Remember how we joked (but were dead serious) that the IMF is now simply a figurehead organization, and the real global bailout cop is China? Well, that may not be the case for much long. Reuters has just broken news that at least one bank in Asia, and five other in process, has cut credit lines to major French lenders "as worries about the exposure of French banks to peripheral euro zone debt mounts, banking sources told Reuters on Thursday." Why is this worrying? Because as is by now well-known, the PBoC has been as aggressive a buyer in the primary market of European market as most European banks, which as is well-known immediately turn and pledge said debt as collateral to the ECB for 100 cents on the euro, and the fact that its proxies are now quietly withdrawing from the European market as lenders of last resort, is probably far worse news than a rumor that the S&P may cut France.
That sudden rise in risk perception, combined with sharp share price falls in French banks, prompted some banks in Asia to speed up reviews of counterparty risk and look at whether they should cut exposure to European lenders, sources at each of the six banks in Asia said. Contacted about the moves by the banks in Asia, a spokeswoman for top French lender BNP Paribas <BNPP.PA> in Paris said: "We never comment on market rumours."
Societe Generale <SOGN.PA> had no immediate comment to make while a spokeswoman for Credit Agricole <CAGR.PA>, which will publish its second-quarter earnings later in August, said the bank would not make any comment.
The banks in Asia and the sources -- a mix of risk officers, senior traders and loan bankers -- could not be identified because of the sensitive nature of the information.
The head of treasury risk management for Asia at one bank in Singapore said their credit lines to large French banks had been cut because of the perceived risks in lending to these counterparties.
"We've cut. The limits have been removed from the system. They have to seek approval on a case-by-case basis," the treasury risk official said. The bank official declined to name the French banks.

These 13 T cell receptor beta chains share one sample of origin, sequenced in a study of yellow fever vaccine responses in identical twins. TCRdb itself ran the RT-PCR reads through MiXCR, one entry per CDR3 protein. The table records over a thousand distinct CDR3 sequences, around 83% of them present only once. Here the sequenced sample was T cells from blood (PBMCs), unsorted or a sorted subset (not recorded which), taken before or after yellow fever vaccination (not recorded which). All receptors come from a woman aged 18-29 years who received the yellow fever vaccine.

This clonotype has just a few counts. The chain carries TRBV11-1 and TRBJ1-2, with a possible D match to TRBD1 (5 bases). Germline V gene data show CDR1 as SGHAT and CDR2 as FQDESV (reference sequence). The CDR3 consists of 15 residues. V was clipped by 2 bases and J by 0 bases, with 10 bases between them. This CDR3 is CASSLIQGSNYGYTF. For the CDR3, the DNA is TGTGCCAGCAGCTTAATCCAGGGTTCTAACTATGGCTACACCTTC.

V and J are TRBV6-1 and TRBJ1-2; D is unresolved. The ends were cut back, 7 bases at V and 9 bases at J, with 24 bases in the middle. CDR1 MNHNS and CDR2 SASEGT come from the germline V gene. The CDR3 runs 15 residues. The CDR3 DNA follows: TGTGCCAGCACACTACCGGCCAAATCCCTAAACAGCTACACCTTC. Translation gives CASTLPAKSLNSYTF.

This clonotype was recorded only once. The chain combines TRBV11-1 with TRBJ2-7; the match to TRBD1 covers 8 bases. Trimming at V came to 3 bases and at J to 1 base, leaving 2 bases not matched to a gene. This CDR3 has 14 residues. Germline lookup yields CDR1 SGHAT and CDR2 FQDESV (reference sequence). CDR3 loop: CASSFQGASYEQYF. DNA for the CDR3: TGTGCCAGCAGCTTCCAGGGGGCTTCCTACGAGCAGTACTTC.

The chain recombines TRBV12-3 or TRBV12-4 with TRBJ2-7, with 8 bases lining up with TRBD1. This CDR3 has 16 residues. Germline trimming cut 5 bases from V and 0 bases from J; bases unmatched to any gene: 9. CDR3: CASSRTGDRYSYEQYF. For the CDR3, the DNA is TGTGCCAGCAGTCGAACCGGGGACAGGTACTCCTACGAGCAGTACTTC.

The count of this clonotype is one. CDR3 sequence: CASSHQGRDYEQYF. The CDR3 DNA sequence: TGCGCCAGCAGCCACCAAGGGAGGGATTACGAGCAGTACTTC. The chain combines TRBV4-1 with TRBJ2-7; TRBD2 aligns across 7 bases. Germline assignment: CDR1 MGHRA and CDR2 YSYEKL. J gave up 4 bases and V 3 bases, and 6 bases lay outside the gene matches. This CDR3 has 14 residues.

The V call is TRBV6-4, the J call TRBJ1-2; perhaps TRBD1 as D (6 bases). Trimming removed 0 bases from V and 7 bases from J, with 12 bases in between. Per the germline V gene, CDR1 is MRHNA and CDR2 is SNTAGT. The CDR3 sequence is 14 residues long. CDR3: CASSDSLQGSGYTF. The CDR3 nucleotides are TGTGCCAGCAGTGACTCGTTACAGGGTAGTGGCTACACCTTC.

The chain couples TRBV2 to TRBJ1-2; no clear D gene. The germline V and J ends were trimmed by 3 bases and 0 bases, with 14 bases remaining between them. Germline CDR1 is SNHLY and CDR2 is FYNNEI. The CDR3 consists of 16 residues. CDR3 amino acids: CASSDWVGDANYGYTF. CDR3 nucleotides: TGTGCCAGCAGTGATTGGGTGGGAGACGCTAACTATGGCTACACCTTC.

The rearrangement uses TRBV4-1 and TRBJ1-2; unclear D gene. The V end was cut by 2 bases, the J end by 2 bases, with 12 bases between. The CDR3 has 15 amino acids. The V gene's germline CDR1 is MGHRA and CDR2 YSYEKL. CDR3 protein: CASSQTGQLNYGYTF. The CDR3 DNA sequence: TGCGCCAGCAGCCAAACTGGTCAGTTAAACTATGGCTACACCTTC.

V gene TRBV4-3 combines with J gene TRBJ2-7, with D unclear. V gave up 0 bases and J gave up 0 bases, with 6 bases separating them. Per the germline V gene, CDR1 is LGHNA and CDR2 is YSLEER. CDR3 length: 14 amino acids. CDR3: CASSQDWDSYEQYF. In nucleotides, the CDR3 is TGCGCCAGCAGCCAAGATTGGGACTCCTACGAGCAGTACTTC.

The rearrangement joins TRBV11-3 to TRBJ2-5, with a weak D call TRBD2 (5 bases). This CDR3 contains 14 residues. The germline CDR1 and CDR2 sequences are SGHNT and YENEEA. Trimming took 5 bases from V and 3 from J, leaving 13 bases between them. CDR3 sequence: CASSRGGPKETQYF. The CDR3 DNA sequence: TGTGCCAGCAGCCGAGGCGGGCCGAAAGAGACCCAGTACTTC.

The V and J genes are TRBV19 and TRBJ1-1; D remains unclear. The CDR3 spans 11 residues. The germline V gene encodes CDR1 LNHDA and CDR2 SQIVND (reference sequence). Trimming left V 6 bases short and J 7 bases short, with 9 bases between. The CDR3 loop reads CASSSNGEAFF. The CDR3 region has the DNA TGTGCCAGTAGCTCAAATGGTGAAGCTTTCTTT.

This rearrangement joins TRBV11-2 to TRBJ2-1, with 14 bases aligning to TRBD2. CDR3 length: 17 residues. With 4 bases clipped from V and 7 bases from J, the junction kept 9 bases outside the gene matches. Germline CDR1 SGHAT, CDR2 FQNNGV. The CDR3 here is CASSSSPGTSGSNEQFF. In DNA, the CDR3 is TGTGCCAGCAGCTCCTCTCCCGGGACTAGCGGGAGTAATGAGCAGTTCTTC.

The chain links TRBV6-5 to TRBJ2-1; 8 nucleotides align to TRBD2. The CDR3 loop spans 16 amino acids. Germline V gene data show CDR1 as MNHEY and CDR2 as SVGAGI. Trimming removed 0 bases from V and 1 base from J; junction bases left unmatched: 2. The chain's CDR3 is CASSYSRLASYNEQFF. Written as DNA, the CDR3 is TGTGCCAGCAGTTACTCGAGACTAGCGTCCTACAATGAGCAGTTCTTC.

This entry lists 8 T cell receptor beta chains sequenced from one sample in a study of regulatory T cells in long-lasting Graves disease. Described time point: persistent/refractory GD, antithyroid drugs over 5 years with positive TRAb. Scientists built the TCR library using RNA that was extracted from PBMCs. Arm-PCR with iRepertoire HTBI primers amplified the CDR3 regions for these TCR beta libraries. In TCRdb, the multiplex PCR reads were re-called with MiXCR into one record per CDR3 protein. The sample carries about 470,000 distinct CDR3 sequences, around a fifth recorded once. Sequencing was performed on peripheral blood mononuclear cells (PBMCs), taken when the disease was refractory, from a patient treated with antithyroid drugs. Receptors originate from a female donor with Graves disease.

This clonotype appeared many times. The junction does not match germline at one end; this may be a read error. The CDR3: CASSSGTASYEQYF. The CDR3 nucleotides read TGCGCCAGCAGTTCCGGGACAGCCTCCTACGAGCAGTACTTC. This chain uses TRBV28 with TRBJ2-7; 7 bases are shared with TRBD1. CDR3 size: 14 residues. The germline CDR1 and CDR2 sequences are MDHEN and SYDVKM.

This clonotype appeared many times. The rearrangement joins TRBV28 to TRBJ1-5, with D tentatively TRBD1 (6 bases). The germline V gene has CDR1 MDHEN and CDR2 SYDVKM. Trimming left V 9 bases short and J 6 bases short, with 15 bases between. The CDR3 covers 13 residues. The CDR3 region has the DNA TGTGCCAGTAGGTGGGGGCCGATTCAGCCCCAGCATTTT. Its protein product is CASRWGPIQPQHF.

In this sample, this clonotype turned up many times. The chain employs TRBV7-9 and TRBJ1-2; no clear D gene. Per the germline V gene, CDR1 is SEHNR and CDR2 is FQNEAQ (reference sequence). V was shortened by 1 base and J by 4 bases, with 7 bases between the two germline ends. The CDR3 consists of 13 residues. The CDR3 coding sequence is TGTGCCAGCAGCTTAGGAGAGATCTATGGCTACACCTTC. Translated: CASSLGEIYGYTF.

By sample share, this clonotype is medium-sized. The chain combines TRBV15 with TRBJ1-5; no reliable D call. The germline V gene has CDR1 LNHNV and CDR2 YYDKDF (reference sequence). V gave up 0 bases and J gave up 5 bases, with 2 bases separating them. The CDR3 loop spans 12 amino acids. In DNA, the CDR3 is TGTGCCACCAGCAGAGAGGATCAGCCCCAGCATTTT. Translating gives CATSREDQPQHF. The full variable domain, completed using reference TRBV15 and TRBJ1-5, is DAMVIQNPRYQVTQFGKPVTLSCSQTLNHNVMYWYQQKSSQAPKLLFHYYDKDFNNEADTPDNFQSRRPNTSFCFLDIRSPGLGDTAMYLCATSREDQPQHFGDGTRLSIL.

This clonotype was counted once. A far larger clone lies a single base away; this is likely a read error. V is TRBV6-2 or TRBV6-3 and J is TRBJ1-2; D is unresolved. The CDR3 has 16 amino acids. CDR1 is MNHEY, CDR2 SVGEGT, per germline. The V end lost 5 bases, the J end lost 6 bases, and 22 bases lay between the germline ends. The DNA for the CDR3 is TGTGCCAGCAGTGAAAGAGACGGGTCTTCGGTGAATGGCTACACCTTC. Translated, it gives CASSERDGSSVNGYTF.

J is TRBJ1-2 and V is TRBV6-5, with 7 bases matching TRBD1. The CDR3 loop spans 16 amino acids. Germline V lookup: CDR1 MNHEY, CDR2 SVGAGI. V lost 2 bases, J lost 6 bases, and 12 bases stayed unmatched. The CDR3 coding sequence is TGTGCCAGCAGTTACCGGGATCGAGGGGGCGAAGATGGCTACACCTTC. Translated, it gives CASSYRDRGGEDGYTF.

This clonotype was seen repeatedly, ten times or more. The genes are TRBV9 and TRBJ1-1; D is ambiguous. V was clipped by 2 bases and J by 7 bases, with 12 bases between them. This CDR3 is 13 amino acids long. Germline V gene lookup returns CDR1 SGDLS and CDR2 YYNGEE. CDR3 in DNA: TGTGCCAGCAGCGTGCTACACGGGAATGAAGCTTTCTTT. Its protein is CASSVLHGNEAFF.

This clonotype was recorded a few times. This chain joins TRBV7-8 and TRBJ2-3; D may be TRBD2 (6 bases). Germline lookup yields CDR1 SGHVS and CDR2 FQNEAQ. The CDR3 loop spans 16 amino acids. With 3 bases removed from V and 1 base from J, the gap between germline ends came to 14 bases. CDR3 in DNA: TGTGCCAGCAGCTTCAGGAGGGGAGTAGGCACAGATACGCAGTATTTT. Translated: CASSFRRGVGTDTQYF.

A senior credit trader in Singapore said that when a bank's shares fall that sharply their risk officer will automatically look at how much exposure they have to that lender.
Banks' heightened responses could exacerbate the market strains if they all acted simultaneously with portfolio-at-risk modelling, analysts said.
"The thing is if they all use it at the same time they will all sell at the same time when risk goes up, and that will drive prices down and it is like a snowball because then the prices go down and then your value-at-risk ratio will tell you 'oh, I must reduce my risk even more'," said Mark Matthews, head of research at Julius Baer.
Several of the traders and bankers in Asia said that while they had not cut all exposure to any particular institution, they were very cautious about taking on new trading positions with them.
A senior risk officer at a bank in Singapore said "obviously we are having a review", when asked if they were reassessing their positions with European counterparties.
Bankers and risk officers at the five institutions in Asia that were still dealing with French banks said that while short-term lending of up to 30 days was still taking place, they were conducting a thorough review of longer-term credit lines regardless of the type of transaction.
"It's all in relation to (our) take on a French bank's credit risk, regardless of whether it's a swap or interbank lending transaction," said a senior loan banker at a Japanese bank.
What happens next is well known to anyone who lived through the fall of 2008: credit lines withdrawn means investors dumping stock in droves, means depositors staging physical money runs, means more credit lines withdrawn, means immediate liquidity crunch, means rumors of insolvency, means self-fulfilling prophecy, means scramble to get funding first from ECB, then from Fed, but by then contagion has spread and the entire financial system is in danger of imploding, means several trillion in FX swap lines activated to prevent a run on the dollar, which also happens to be the funding currency, means another scramble to bail out capitalism.
Granted this is a downside case assessment.